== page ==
Students tackle mental health during coronavirus outbreak

Gracie Wise

As coronavirus cases continue to rise in the U.S., so do feelings of despair and uncertainty amongst Americans.

According to the Pew Research Center, one-third of Americans have experience high levels of psychological distress during the COVID-19 outbreak. Common stressors were financial problems, exposure to the virus and reading the news.

“We don’t know when a vaccine is coming out. We don’t know if the vaccine will be effective. We don’t know when we’re gonna be able  hang out with friends and family in person and in large groups,” assistant psychology professor Madison Silverstein said.

At first, the coronavirus seemed like a distant threat to Louisiana despite the number of cases popping up in the U.S. and parts of the world. But when cases in Louisiana popped up in March, residents started seeing immediate changes to their lives, including unemployment, isolation and health concerns.

Director of neuroscience and assistant psychology professor Dr. Yurgil described the outbreak as an “unfamiliar disaster.”

“Those of us who are used to living on the Gulf Coast, we’re used to hurricanes. That’s something that we know kind of how to prepare for, and there’s warning about it. With the coronavirus, it was something that was completely different,” Yurgil said. “It wasn’t anything that we knew how to prepare for.”

Depression is also a major concern. According to the Center for Disease Control and Prevention, 30.9% of adults in the U.S. reported symptoms of anxiety disorder or depressive disorder during the outbreak. It also stated that 10.7% of adults reported feeling suicidal, 25.5% of them being aged 18-24 years.

Before the outbreak, people were able to meet up and engage in their hobbies. With social distancing measures in place, it can be harder to do these things.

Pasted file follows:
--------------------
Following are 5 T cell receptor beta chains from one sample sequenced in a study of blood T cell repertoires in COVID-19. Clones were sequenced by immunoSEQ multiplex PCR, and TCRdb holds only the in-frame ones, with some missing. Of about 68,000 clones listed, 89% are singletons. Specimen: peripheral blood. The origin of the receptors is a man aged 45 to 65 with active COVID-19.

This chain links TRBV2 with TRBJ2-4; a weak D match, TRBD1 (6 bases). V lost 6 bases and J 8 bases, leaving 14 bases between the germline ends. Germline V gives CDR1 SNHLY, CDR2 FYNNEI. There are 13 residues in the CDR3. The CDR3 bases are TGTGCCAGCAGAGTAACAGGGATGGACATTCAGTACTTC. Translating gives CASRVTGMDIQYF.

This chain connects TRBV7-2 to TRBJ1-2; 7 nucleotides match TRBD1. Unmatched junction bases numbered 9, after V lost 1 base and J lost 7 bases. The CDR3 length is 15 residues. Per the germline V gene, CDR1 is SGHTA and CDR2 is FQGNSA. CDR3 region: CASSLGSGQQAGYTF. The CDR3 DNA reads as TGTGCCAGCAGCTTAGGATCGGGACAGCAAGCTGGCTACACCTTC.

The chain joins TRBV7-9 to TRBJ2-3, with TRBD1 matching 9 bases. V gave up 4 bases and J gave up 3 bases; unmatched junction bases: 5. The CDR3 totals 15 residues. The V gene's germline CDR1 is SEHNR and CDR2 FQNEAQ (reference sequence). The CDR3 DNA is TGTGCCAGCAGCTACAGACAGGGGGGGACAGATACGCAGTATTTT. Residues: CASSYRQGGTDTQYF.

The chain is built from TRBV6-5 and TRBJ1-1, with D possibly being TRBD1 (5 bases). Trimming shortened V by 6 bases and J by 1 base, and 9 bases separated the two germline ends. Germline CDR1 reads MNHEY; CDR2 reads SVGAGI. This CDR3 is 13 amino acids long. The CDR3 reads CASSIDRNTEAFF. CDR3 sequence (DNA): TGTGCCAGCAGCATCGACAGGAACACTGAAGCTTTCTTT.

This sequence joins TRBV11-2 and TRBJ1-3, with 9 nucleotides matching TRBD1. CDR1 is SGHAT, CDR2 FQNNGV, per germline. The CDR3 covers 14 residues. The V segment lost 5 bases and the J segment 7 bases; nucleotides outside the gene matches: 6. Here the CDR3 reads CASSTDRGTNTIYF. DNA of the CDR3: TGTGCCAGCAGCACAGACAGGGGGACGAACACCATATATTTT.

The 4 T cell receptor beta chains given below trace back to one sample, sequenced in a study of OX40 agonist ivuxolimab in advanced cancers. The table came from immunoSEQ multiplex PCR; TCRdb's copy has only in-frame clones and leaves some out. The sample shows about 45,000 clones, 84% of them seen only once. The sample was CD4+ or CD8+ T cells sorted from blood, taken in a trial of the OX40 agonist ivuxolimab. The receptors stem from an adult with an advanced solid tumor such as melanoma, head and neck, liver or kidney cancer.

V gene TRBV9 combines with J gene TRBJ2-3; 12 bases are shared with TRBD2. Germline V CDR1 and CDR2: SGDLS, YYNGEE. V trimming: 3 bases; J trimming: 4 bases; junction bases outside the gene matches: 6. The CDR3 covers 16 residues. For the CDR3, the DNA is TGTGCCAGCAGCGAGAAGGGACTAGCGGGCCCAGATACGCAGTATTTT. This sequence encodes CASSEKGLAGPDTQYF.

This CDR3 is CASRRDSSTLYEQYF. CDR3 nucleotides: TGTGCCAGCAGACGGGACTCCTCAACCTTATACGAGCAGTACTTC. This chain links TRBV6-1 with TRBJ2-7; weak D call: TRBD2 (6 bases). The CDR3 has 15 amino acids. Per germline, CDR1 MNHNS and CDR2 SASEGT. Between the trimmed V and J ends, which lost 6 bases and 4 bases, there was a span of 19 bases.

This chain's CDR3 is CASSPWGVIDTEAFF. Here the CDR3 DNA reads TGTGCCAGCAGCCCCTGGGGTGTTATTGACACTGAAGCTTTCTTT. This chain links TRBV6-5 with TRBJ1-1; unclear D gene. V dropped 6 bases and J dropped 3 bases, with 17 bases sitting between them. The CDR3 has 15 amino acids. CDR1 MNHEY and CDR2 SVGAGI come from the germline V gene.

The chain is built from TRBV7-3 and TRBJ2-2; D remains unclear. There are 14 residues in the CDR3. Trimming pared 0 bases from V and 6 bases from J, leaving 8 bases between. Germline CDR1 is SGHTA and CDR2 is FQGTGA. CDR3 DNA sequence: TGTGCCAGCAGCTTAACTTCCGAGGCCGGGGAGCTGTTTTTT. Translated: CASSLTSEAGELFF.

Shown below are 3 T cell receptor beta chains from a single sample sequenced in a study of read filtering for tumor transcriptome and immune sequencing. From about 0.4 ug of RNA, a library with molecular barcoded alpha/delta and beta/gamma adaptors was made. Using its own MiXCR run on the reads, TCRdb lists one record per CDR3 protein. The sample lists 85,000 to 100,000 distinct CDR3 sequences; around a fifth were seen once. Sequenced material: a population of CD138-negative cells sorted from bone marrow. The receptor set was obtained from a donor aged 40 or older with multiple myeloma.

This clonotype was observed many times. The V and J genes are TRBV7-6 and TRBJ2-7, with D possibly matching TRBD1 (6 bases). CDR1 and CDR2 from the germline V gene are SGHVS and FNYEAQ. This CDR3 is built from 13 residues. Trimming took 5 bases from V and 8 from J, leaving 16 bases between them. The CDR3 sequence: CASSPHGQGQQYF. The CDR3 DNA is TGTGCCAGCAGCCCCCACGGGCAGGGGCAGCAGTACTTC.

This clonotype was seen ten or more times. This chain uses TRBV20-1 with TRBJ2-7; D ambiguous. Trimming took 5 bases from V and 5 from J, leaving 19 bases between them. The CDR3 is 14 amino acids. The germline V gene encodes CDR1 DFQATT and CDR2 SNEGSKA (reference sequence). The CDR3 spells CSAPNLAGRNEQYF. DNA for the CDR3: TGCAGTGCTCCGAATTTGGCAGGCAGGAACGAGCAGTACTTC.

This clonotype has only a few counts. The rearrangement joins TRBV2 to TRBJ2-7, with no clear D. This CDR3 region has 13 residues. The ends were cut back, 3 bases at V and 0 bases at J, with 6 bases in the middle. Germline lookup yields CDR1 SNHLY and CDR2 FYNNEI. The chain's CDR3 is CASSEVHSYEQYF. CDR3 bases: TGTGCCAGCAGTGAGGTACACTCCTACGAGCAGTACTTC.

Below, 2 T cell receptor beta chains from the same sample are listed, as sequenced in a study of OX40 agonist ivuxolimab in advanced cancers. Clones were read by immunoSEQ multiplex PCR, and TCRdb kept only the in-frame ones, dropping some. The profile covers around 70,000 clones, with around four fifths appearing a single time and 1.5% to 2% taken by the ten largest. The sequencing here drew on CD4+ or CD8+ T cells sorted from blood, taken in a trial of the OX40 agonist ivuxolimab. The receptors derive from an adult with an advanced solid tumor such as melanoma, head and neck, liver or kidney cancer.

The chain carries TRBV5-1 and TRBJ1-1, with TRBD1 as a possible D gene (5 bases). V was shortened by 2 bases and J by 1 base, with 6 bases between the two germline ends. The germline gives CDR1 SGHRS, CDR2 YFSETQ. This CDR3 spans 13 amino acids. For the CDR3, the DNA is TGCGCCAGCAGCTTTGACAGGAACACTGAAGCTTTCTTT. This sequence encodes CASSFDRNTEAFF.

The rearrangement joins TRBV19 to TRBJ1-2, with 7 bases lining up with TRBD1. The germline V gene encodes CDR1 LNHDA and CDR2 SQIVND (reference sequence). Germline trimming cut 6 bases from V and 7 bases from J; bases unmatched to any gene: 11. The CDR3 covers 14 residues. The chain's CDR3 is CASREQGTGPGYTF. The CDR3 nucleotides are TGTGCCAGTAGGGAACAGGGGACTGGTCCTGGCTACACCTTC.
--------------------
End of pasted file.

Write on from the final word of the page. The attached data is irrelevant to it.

“With less positive reinforcement and less enjoyable activities that are available, that can also lead to depression,” Silverstein said.

Every student had a different experience with the outbreak, While some students struggled with quarantine and social distancing, others thrived.

Graduate business student Van Le spent time with his loved ones and spent his alone time at home prior to the outbreak. When Gov. John Bel Edwards issued a stay-at-home mandate, he got used to being in his own world that he didn’t reach out to his friends and family as much.

“Over time, anxiety began to build around this lack of connection, and I was really worried that I hadn’t been a good friend, son or partner,” Le said.

Le coped with his anxiety through meditation, yoga, self-help apps and books, and breathing exercises. He also drank coffee and tea to calm himself down.

“Those are two super therapeutic drinks for me,” Le said.

Despite all of the sudden changes that came as a result of the coronavirus, music performance freshman Caura Holiday said that the outbreak gave her a chance to learn more about herself, expand her knowledge and strengthen her faith.

“I just try to take it one day at a time and do what I can do without overwhelming myself,” Holiday said.

However, she said that the outbreak was both an advantage and a disadvantage.

“I am enjoying getting to know myself more, but I do miss having major fun with others,” Holiday said.

She coped with her mental health through prayer, work, exercise, music, walking and listening to sermons. She also allowed herself to process negative feelings.

“It is OK to feel sad. It is OK to cry. Stay true to yourself. Allow yourself to feel those emotions! Also, never give up! You got this!” Holiday said.

Le said that students should come up with a self-care routine that’ll help them deal with their lives. He also encouraged them to reach out for help through counseling or therapy.

“One session can lead to a lot of insight and growth, but you’ll have to be a little vulnerable so that you’ll get the best guidance,” Le said.

Yurgil warned that even when the coronavirus is under control, life will be different. This may include changes in routine and familiarity.

Researchers say that resilience is key to moving forward from disasters. According to Yurgil, trauma experts say that it’s not about returning to normal but rather contextualizing these experiences and using them to move forward.

“It’s acknowledging that things are gonna change and being okay with that change,” Yurgil said.